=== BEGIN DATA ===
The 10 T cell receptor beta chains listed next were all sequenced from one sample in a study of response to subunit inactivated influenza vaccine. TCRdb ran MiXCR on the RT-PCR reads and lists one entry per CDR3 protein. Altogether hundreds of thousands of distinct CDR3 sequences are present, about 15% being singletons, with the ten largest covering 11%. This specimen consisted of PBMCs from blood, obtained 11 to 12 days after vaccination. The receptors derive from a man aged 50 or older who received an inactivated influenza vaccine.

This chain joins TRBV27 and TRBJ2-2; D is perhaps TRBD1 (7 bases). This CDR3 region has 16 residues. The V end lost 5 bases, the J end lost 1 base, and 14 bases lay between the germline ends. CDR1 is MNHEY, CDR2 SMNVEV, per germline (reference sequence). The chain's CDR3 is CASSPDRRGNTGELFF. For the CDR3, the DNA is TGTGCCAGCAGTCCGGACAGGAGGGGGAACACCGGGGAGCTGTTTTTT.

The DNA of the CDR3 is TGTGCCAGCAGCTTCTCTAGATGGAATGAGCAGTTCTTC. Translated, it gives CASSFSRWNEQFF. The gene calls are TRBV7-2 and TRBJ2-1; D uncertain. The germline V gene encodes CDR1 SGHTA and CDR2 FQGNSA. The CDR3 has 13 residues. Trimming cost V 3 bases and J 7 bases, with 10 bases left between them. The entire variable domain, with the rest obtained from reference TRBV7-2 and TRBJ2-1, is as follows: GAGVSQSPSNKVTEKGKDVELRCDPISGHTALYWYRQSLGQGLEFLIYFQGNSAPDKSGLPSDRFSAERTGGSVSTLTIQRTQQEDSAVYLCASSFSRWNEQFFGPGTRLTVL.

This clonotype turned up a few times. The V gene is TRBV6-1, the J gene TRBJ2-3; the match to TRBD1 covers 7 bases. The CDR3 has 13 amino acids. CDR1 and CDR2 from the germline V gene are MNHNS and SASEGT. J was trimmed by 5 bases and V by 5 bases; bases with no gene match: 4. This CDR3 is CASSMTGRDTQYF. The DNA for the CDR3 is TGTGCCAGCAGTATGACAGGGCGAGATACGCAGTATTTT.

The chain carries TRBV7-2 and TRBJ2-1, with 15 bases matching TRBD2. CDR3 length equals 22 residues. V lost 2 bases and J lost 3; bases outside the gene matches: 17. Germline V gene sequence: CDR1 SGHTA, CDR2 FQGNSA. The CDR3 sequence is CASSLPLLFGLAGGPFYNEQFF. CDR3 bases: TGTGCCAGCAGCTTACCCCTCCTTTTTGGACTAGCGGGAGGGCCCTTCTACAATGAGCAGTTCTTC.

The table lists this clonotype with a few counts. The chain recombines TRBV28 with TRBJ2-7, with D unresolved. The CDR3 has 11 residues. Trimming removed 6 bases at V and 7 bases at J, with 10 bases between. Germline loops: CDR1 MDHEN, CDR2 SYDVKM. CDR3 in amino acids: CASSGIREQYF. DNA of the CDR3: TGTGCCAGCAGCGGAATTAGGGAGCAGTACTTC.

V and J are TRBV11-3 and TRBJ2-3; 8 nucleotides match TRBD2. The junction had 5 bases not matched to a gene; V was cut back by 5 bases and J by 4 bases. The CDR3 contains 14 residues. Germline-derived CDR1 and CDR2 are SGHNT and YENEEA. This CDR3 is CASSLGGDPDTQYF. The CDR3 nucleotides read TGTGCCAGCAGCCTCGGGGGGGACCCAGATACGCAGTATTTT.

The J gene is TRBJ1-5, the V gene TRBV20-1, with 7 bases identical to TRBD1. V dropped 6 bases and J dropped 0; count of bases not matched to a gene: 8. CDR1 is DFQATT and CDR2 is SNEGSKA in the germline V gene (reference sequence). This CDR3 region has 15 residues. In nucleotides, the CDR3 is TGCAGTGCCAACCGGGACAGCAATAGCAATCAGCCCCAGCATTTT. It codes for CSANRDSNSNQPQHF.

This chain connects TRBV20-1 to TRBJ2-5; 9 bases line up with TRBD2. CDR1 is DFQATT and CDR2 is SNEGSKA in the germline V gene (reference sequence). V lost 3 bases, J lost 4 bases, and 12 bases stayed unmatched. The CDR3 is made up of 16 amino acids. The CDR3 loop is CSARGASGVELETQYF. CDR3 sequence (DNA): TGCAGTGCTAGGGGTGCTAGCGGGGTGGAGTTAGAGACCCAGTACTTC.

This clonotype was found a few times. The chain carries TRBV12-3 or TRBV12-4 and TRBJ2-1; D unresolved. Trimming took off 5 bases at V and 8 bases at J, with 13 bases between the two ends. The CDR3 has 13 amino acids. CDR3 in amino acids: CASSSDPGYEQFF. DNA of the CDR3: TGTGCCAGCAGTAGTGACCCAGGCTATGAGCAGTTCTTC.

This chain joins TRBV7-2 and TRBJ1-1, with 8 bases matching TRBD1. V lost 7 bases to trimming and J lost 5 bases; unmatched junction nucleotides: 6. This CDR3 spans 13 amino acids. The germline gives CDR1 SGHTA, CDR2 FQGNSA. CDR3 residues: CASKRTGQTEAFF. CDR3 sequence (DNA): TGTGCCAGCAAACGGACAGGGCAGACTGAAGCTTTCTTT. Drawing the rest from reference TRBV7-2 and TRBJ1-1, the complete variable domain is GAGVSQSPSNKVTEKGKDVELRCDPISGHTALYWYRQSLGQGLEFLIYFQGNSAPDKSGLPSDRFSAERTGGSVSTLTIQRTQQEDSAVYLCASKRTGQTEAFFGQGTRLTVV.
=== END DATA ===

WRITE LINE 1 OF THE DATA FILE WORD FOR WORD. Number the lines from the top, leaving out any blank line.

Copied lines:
The 10 T cell receptor beta chains listed next were all sequenced from one sample in a study of response to subunit inactivated influenza vaccine. TCRdb ran MiXCR on the RT-PCR reads and lists one entry per CDR3 protein. Altogether hundreds of thousands of distinct CDR3 sequences are present, about 15% being singletons, with the ten largest covering 11%. This specimen consisted of PBMCs from blood, obtained 11 to 12 days after vaccination. The receptors derive from a man aged 50 or older who received an inactivated influenza vaccine.